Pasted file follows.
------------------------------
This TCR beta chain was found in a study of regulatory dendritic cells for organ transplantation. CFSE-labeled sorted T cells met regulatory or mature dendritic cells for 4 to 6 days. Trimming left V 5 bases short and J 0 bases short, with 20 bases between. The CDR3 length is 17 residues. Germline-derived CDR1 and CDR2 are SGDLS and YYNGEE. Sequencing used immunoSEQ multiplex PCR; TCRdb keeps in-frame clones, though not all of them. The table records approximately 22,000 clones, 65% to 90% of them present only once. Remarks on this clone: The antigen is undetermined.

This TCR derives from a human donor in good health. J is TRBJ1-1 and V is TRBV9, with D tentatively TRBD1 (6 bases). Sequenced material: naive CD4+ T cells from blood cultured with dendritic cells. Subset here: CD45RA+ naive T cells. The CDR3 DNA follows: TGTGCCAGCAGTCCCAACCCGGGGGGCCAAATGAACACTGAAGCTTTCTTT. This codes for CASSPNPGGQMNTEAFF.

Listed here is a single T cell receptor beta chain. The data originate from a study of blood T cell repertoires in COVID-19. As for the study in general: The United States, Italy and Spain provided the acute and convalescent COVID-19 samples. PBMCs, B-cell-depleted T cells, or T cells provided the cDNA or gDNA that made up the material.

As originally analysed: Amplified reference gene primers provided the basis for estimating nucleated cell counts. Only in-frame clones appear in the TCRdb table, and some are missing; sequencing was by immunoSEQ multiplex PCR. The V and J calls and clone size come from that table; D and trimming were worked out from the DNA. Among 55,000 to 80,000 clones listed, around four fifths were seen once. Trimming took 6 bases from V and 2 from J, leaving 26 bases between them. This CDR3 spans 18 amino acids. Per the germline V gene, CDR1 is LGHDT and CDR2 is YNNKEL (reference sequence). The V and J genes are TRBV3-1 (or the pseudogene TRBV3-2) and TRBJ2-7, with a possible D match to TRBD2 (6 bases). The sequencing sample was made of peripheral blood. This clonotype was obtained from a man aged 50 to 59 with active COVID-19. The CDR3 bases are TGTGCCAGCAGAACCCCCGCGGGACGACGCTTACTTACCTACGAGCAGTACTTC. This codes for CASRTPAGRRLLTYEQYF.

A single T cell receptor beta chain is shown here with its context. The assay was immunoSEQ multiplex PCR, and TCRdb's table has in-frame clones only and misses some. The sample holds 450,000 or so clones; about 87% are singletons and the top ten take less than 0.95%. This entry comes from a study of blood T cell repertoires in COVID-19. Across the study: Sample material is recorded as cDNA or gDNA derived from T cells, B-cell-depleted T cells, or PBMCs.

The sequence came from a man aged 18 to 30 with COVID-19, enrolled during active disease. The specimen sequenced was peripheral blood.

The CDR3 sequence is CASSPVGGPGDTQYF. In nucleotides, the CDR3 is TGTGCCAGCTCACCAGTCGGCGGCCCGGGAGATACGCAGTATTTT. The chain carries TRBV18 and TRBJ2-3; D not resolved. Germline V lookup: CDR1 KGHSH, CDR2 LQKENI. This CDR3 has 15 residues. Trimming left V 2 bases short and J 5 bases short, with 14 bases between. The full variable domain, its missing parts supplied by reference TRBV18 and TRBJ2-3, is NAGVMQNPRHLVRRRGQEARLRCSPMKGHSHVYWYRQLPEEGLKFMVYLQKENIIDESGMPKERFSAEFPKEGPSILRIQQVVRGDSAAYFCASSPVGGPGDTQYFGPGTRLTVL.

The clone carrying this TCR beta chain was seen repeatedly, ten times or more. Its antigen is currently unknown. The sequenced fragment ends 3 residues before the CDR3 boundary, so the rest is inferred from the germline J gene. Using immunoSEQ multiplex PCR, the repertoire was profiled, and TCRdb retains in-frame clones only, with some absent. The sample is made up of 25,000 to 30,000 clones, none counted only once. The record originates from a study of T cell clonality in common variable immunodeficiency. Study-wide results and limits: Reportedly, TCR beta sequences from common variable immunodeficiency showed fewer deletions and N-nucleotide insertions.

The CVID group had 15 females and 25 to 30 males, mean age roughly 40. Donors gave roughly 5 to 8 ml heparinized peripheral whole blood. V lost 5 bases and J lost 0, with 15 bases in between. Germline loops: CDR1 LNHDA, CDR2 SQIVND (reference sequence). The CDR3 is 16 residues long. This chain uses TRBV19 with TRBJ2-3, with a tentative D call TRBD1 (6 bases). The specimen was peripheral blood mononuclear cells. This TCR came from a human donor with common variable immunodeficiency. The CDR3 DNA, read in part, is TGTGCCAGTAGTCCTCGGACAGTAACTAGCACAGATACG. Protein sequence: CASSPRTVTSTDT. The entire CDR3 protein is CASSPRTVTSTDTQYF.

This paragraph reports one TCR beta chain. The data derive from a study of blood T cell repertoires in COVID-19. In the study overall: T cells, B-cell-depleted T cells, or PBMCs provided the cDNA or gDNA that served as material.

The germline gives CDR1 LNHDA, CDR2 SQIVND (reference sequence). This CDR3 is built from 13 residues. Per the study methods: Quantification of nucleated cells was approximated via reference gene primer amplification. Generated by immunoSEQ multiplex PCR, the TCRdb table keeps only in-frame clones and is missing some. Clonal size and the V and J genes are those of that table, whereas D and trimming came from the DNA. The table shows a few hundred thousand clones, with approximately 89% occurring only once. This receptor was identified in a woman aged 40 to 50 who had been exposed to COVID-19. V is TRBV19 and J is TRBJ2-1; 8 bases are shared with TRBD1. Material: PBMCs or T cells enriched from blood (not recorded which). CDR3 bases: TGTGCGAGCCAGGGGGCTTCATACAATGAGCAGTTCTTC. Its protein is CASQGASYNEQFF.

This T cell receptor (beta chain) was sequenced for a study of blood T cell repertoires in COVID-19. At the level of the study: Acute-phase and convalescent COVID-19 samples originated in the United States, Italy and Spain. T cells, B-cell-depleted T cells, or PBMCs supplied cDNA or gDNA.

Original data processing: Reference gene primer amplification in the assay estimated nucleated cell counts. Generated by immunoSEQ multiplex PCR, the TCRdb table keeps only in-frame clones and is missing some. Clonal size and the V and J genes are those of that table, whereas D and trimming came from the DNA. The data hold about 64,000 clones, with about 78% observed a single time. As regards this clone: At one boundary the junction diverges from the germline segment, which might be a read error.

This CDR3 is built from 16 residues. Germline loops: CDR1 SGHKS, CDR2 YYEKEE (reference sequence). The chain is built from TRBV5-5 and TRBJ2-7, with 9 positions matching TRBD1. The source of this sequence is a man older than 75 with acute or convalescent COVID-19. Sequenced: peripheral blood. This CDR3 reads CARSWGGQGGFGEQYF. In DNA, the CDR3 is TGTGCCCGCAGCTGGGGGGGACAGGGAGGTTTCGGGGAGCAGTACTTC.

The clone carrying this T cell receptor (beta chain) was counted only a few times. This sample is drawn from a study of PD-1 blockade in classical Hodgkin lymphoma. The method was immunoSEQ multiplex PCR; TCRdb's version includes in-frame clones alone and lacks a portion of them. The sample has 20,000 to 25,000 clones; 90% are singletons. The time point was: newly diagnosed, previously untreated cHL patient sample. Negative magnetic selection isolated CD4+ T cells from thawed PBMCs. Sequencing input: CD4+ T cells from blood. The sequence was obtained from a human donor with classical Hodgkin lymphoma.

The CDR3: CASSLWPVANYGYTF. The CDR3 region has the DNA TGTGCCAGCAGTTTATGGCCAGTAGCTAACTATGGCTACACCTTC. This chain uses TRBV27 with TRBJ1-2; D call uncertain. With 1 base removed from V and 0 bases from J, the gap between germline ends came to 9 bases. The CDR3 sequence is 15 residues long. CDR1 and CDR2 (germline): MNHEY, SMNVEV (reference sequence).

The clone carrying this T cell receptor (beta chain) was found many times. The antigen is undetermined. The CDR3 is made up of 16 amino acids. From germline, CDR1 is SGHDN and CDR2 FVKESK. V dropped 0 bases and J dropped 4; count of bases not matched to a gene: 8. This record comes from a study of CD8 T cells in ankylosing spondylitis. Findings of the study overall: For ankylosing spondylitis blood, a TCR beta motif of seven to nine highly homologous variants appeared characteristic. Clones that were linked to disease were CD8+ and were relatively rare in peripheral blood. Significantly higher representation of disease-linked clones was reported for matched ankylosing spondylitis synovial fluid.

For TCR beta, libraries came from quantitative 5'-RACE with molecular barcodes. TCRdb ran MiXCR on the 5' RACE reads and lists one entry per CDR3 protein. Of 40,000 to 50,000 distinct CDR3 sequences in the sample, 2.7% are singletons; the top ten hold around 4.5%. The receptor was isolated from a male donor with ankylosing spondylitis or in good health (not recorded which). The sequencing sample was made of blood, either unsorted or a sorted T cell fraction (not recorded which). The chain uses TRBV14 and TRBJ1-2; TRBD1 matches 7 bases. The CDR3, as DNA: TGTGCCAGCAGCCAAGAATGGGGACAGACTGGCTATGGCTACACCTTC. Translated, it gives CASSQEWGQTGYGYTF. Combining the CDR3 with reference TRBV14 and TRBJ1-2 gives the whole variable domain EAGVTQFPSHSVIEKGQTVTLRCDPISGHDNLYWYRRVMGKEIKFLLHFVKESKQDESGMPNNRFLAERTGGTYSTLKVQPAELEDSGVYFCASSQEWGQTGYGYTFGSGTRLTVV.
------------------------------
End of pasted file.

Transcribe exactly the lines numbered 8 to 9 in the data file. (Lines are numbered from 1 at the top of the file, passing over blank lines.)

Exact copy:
The clone carrying this TCR beta chain was seen repeatedly, ten times or more. Its antigen is currently unknown. The sequenced fragment ends 3 residues before the CDR3 boundary, so the rest is inferred from the germline J gene. Using immunoSEQ multiplex PCR, the repertoire was profiled, and TCRdb retains in-frame clones only, with some absent. The sample is made up of 25,000 to 30,000 clones, none counted only once. The record originates from a study of T cell clonality in common variable immunodeficiency. Study-wide results and limits: Reportedly, TCR beta sequences from common variable immunodeficiency showed fewer deletions and N-nucleotide insertions.

The CVID group had 15 females and 25 to 30 males, mean age roughly 40. Donors gave roughly 5 to 8 ml heparinized peripheral whole blood. V lost 5 bases and J lost 0, with 15 bases in between. Germline loops: CDR1 LNHDA, CDR2 SQIVND (reference sequence). The CDR3 is 16 residues long. This chain uses TRBV19 with TRBJ2-3, with a tentative D call TRBD1 (6 bases). The specimen was peripheral blood mononuclear cells. This TCR came from a human donor with common variable immunodeficiency. The CDR3 DNA, read in part, is TGTGCCAGTAGTCCTCGGACAGTAACTAGCACAGATACG. Protein sequence: CASSPRTVTSTDT. The entire CDR3 protein is CASSPRTVTSTDTQYF.